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Red Sea fallout much greater for containers than tankers, bulkers

Tuesday’s announcement of Operation Prosperity Guardian, a joint military operation to protect commercial shipping in the Red Sea, was met with skepticism — and jokes about the Seychelles, a popular island honeymoon destination off the coast of Africa.

The existing naval security operation in the Red Sea, Combined Task Force 153, is a 39-nation partnership. Operation Prosperity Guardian has just 10 partners: the U.S., U.K., Canada, France, Italy, Spain, the Netherlands, Norway, Bahrain and the Seychelles.

As of Wednesday, there were no details available on what Operation Prosperity Guardian will do beyond expanded patrols, or how long it will take for escorted convoys to be put in place, if at all.

“Officials have played down the idea that they will provide naval escorts for commercial vessels,” said ship brokerage Braemar on Tuesday.

According to Evercore ISI shipping analyst Jon Chappell, “The number of ships that transit the Red Sea is large enough that the U.S. is reportedly guiding against the idea that 100% convoy escort is viable.”

If military escorts for all ships aren’t possible, and if the Houthi rebels in Yemen continue to attack vessels that transit the Bab-el-Mandeb Strait, coalition forces could launch retaliatory strikes on Houthi positions in Yemen.

However, that could lead to escalating military action in the region, making ship operators even less likely to use the route.

Binary outcome

Current fallout from the Red Sea crisis is focused much more on container shipping than other vessel segments.

Virtually all container vessels are rerouting around the Cape of Good Hope. Container ships that had already transited southbound through the Suez but had yet to reach the Bab-el-Mandeb Strait are now turning back, paying another toll to get to the Mediterranean.

Numerous bulk commodity ships are heading to the Cape, as well, but not to the extent container ships are. That could change with a military escalation, which could increase reroutings across all shipping sectors.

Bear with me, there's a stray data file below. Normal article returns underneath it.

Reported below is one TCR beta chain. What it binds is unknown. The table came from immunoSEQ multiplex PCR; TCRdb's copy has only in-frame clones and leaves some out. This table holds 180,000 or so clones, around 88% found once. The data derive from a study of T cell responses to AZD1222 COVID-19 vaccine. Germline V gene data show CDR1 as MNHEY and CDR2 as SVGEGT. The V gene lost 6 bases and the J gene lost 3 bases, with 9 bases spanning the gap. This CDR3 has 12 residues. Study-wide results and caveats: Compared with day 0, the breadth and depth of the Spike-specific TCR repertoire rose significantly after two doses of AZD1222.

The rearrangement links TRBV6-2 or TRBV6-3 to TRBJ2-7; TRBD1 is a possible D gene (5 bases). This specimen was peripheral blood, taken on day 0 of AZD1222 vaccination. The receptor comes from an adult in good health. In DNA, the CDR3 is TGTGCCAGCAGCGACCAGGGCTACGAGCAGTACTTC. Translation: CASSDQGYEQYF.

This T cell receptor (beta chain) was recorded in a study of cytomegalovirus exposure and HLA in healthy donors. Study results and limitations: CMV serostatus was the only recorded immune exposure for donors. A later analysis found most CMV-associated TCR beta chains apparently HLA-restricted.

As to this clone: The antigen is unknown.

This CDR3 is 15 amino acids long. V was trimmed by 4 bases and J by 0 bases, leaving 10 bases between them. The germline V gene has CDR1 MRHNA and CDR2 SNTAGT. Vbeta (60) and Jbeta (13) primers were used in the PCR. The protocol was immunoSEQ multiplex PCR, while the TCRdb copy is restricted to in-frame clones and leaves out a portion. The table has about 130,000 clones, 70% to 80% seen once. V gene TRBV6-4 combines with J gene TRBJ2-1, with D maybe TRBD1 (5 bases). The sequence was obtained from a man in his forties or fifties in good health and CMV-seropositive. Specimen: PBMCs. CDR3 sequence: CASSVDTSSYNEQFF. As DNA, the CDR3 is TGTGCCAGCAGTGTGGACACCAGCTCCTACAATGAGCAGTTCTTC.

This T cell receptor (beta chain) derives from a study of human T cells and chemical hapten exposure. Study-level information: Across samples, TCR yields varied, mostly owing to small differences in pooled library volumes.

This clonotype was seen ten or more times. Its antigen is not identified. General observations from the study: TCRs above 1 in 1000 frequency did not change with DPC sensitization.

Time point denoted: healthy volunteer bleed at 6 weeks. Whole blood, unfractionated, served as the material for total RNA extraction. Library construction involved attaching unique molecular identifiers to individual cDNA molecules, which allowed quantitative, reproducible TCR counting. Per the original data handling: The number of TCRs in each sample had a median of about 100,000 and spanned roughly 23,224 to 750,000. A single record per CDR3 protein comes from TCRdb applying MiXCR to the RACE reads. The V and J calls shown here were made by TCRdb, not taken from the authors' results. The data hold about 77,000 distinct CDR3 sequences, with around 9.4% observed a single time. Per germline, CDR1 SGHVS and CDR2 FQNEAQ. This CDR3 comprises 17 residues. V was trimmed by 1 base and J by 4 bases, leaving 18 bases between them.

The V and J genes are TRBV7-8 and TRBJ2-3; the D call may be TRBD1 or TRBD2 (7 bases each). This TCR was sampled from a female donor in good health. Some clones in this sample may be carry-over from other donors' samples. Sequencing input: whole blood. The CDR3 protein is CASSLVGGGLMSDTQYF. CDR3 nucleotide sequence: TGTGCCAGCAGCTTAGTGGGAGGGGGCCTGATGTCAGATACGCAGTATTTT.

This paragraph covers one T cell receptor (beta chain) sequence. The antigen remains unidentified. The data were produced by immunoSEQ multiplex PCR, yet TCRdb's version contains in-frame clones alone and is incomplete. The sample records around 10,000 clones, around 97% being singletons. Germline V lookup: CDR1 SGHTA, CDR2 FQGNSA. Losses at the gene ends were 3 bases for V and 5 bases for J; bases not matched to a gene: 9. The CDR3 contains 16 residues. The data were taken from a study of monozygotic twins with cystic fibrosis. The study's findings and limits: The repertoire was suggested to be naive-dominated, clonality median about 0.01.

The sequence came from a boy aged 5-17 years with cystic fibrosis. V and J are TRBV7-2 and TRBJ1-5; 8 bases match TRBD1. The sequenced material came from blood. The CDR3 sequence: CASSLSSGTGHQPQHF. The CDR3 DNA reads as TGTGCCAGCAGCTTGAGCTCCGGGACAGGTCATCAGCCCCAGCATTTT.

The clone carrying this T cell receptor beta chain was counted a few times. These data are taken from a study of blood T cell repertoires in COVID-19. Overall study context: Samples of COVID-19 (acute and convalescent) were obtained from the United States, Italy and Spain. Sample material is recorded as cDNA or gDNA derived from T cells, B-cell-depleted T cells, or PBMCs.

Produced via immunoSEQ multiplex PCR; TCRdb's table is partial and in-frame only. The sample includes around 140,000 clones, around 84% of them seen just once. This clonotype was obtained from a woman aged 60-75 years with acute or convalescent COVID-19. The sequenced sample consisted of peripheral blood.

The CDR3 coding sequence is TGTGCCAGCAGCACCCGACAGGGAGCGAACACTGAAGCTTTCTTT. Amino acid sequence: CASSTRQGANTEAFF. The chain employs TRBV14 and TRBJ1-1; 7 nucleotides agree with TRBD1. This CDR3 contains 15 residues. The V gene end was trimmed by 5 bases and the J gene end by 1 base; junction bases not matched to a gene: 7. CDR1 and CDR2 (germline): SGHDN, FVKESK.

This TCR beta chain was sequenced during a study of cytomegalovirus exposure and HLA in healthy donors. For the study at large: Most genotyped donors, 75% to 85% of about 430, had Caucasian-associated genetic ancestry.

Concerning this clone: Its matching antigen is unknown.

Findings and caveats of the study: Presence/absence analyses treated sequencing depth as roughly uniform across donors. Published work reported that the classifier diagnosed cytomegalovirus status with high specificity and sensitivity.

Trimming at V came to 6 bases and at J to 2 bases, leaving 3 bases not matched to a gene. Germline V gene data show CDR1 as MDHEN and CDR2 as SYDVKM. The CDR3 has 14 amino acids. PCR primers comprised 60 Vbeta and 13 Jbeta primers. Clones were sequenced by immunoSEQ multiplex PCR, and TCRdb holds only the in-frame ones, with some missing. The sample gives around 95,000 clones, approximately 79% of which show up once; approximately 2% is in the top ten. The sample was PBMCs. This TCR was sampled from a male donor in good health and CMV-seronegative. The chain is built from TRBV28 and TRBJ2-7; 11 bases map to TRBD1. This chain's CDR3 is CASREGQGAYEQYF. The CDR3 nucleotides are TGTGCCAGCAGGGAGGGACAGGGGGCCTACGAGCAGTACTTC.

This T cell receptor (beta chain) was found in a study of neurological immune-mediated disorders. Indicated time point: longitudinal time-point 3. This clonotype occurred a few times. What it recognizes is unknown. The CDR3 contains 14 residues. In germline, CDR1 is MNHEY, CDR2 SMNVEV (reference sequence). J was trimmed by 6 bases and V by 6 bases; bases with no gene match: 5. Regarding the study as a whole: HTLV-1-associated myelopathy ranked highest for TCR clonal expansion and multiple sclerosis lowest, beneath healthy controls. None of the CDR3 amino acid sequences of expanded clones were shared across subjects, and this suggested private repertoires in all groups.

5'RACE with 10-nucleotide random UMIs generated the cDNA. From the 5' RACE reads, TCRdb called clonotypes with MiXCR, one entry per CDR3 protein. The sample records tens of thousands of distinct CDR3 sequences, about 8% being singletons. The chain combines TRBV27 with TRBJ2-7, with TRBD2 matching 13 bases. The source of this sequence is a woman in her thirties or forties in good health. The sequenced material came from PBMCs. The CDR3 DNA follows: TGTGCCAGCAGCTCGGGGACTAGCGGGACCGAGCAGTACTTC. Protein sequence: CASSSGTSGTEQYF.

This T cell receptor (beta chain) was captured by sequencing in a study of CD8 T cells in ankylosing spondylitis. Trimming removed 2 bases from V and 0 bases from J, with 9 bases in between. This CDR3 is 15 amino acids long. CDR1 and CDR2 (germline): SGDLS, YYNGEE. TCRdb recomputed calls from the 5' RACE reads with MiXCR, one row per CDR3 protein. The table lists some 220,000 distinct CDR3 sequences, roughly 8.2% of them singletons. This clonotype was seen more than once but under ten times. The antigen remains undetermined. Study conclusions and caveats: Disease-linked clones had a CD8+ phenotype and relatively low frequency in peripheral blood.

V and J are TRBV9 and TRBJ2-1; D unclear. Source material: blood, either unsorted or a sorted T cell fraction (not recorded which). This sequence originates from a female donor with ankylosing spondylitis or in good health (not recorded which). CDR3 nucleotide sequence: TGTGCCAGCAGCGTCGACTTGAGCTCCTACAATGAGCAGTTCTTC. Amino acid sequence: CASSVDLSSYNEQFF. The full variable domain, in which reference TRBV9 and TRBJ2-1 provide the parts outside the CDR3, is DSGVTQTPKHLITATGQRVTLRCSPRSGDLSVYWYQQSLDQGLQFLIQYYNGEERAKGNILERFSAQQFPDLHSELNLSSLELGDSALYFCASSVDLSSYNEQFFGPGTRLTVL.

“We see the outcomes as fairly binary here,” said Chappell in a research note on Tuesday. “Either the creation of the task force substantially restores confidence in shippers using the Red Sea/Suez route, or further escalation largely closes the route.

“The former is the dominant base case, but it is worth being attentive to the latter risk case, as the consequences could be macro-significant,” Chappell warned.

He sees the “strong base case” as “we revert to something tolerably close to business as usual.” But he believes the risk of escalation is “non-trivial.”

In a worst-case scenario, in which Red Sea transits for all ship types are heavily curtailed, “we could see freight prices go up multiples — think five to 10 times,” said Chappell.

“These costs would be passed through to the consumers and shippers and supply chain bottlenecks would re-emerge as the greater distances around Africa would tie up extreme amounts of shipping capacity.”

In the unlikely event of a full closure of the Red Sea/Suez route for more than a week, Chappell said it “would start to have global effects.”

Diversions require more container-ship capacity

Automatic Identification System (AIS) ship-position data from Kpler-owned MarineTraffic shows how different vessel segments are dealing with the Houthi threat differently.

Larger container lines have rerouted all of their services to the Cape of Good Hope. Ship-position data on Wednesday morning showed no container ships transiting the Bab el-Mandeb Strait.

Longer voyages will ultimately require more container ships to maintain the same service levels. According to Sea-Intelligence, the switch to the around-Africa route will require 1.45 million to 1.7 million twenty-foot units of additional ship capacity.